The 5 biggest mistakes you’re making when choosing work gloves
Work gloves seem pretty straight forward on the surface, but there's a lot that goes into finding the best pair for the job.
In this post, we're looking at 5 big mistakes people make when choosing hand protection and how to avoid making them when you buy safety gloves.
1. Choosing the wrong glove size
You need gloves that fit your hand.
If a glove fits small, it will be uncomfortable, limit your range of motion, and wear out faster.
On the flip side, a glove that’s too big can get caught on things or into machinery and create a whole other set of problems.
To find gloves that fit right, you need to measure your hand.
How to measure your hand for gloves:
- Hold your hand out flat with your palm up and fingers together
- Place the measuring tape by the base of your index finger
- Meausre from the outside of your index finger to the outside of your pinky finger, do not include your thumb
- Take the measurement and find your glove size on this chart
- Some gloves are sized in numbers and some in letters, so take note of both measurements
2. Buying a work glove with too much protection
This glove looks objectively cool, right?
That's because it is.
This glove is really slick, it has:
- arc flash properties
- resistance to spark and flames
- pads on the back of the hand to reduce knuckle bashing, and
- textured leather palm patches for grip.
In the right scenario, this glove is going to make your day better and keep you safe from a lot of nasty injuries.
In a lot of cases, this type of glove would be protection overkill. For instance, a general labourer would find this glove annoying 20 minutes into the shift because it's providing unnecessary protection. When you're choosing a work glove, you need to think about:
- the jobs you're doing
- the risks you're facing, and
- the protection you need on a daily basis.
Once you figure that out, then it's time to look for the right glove. We put together a few of our favourite everyday gloves to get you started.
3. Thinking your gloves are "cut proof"
We don't sell cut-proof gloves, we sell cut-resistant gloves. It sounds like a small differentiator, but it has big implications.
70% of workers with hand injuries weren't wearing gloves. The other 30% were wearing the wrong type of gloves.
I'd hazard a guess that a lot of those workers in the second statistic thought their gloves were cut proof.
Calling a glove "cut proof" would imply that regardless of force or blade sharpness, your glove would protect you. It's not the case (unfortunately).
Cut-resistant work gloves come in different levels based on the fibre they are made of and the material used to reinforce the fibre -- like steel or fiberglass.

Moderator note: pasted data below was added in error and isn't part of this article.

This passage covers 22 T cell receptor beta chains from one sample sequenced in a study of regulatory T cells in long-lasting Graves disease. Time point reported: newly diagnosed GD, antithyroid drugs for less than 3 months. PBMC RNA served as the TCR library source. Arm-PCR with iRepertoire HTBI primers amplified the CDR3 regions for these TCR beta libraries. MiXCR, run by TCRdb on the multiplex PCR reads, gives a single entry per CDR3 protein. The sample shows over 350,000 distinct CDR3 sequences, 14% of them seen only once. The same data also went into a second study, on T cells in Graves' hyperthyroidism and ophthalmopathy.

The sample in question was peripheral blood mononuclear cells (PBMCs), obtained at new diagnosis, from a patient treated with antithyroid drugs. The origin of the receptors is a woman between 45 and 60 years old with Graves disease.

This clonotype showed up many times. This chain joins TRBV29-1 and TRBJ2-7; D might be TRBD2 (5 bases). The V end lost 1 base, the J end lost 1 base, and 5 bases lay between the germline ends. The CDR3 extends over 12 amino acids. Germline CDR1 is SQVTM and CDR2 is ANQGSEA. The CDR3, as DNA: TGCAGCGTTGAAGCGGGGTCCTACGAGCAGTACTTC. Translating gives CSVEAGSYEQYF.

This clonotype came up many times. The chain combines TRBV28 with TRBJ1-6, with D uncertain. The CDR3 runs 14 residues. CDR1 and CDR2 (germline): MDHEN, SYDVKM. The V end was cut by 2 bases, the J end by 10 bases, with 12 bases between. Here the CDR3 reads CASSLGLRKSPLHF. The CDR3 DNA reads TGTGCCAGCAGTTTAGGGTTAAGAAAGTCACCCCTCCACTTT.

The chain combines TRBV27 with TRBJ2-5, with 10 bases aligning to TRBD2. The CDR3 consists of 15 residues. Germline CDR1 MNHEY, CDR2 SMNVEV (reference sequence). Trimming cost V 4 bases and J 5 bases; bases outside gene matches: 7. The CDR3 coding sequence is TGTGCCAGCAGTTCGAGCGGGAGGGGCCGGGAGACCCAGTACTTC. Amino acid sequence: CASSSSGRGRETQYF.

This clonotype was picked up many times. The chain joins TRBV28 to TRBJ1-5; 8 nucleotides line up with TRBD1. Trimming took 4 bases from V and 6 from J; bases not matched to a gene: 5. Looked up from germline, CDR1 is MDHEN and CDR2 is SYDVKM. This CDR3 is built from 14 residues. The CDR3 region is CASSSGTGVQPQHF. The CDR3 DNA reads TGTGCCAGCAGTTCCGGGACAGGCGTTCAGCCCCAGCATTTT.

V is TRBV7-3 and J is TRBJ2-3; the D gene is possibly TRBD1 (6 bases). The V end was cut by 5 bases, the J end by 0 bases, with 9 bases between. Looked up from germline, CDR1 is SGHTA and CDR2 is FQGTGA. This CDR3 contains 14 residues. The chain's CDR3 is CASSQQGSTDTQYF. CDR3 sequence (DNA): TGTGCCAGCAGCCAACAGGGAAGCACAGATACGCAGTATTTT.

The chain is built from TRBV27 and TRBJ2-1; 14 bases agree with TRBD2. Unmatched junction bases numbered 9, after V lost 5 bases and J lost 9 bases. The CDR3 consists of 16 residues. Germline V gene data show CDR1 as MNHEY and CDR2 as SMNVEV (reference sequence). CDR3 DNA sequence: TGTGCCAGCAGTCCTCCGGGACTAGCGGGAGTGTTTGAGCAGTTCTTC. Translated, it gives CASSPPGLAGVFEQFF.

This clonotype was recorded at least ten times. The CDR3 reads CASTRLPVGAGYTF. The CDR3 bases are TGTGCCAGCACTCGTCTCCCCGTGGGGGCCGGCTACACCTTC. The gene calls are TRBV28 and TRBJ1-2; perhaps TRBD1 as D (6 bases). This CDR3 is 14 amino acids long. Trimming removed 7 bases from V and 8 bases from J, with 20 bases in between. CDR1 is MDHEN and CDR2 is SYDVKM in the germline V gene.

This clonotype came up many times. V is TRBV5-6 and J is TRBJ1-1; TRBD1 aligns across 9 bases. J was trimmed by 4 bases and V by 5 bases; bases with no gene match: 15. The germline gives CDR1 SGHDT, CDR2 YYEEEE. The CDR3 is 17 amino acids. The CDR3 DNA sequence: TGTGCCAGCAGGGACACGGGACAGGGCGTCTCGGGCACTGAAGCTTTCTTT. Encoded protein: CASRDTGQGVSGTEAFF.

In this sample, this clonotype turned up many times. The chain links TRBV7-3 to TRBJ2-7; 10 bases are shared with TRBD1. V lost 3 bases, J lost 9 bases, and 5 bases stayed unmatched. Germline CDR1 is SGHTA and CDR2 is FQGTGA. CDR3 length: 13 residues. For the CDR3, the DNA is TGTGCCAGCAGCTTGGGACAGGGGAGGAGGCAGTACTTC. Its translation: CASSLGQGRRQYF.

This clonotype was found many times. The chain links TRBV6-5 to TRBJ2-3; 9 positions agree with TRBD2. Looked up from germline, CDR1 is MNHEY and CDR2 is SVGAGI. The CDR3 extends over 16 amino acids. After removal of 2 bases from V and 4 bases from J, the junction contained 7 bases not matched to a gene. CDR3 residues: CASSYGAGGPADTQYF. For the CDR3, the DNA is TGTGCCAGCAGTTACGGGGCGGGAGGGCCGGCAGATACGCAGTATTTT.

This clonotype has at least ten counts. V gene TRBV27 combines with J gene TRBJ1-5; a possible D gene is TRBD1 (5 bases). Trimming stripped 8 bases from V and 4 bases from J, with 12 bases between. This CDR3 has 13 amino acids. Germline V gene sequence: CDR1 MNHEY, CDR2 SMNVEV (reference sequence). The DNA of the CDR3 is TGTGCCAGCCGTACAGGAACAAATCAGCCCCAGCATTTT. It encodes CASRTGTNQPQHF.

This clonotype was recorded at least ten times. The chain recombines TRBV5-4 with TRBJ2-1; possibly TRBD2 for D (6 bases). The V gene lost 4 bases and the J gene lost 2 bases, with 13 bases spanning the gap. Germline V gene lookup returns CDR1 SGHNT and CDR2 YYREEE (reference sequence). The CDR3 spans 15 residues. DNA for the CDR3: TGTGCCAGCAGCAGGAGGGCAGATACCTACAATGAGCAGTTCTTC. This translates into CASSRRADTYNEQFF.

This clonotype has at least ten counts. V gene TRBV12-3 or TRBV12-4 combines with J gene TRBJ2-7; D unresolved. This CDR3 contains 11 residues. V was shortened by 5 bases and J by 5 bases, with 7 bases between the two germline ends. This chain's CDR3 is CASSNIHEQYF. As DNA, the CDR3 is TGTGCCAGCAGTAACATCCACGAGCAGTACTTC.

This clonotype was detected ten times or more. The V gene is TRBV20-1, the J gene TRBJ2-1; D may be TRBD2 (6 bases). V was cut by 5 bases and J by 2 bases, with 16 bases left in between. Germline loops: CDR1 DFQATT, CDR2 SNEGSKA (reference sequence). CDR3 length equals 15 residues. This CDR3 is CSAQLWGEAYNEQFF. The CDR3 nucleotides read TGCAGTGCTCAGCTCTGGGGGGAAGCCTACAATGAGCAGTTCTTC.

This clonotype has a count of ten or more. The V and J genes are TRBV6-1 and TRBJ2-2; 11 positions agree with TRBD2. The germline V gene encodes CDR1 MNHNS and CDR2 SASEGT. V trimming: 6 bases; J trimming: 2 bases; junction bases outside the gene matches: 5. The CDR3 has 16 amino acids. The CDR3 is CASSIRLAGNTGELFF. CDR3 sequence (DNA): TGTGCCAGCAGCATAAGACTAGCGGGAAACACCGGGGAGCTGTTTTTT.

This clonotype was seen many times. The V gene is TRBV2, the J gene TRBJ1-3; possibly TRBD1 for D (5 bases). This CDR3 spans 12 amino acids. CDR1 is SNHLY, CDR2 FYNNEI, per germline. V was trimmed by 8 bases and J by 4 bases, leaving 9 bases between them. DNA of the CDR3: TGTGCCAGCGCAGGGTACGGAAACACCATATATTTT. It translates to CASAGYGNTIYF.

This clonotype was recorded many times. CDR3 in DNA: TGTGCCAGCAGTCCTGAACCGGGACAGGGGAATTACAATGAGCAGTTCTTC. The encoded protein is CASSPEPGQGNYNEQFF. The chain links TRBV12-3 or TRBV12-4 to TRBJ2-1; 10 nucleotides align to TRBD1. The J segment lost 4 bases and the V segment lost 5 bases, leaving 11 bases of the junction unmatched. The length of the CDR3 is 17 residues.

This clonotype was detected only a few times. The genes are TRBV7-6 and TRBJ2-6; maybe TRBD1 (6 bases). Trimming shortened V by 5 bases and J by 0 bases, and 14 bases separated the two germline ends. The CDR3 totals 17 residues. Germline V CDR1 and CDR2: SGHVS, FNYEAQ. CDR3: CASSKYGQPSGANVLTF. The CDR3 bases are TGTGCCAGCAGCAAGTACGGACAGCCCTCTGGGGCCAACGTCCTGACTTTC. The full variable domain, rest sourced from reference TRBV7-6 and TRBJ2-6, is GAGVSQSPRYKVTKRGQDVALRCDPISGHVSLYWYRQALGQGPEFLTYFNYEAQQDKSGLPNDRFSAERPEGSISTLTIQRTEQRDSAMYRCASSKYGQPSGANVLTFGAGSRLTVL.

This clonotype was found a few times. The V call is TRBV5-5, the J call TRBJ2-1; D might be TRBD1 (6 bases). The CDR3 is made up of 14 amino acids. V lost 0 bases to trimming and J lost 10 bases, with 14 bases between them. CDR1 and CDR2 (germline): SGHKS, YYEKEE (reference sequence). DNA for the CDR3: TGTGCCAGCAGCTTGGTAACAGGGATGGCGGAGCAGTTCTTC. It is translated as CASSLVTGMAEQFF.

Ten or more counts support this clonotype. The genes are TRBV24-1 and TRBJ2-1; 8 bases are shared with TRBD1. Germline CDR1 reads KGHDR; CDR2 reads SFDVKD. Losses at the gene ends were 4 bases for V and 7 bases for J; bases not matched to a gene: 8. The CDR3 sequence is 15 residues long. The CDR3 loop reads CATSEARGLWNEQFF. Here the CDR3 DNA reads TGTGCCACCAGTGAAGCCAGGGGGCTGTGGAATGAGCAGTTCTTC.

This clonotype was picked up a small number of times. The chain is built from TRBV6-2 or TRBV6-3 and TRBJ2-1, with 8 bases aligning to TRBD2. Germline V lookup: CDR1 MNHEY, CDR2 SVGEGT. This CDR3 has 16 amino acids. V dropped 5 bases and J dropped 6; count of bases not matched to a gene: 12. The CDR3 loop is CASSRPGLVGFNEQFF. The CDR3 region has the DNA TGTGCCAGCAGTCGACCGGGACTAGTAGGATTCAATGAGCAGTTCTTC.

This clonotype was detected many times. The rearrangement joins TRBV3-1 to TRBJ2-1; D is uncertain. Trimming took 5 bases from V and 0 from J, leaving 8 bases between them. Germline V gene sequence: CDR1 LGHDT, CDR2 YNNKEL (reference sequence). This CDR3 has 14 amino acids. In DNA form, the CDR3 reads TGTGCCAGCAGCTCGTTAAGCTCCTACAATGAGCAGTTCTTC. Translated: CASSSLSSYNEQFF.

The ratings changed a few years ago from 5 to 9 levels. The image below shows you how they changed.
How to choose cut-resistant gloves:
- Level A2 and A3: are good for nuisance cuts and light cut hazards
- Level A4, A5 and A6 are good for medium to high level cut hazards
- Level A7 and A8 are good for high level cut hazards
- Level A9 is good for extreme cut hazards
4. Not doing your chemical research
Just because a glove protects you from chemical risks doesn’t mean it will protect you from every hand hazard out there. Chemical resistance demands attention to detail. Break out your MSDS sheets before even thinking about choosing a chemical-resistant glove.
We know that breakthrough time and degradation ratings are important, but knowing the substances the glove cannot come into contact with is crucial.
- PVA (polyvinyl alcohol), for example, stands up to harsh chemicals but dissolves in water.
- Latex degrades in gasoline.
Knowing what chemicals a glove protects against is great, but you’ve got to know what chemicals could weaken it, as well.
5. Assuming leather is your only option
Leather gloves are awesome. Especially when you're dealing with a lot of abrasion like pulling ropes or handling concrete slabs.
But leather is expensive, not cut-resistant and not great for grip in wet weather.
Coated gloves are gaining popularity over the last few years and different palm coatings will benefit you depending on the job.
Finding the right work gloves
Using the tips and resources we've laid out above will help you to choose the best work gloves for your needs.
If you have a lot of different needs, we can help!
We run a free glove review program.
We'll come to your site, work with your team to see which gloves are being used and if there is a better option.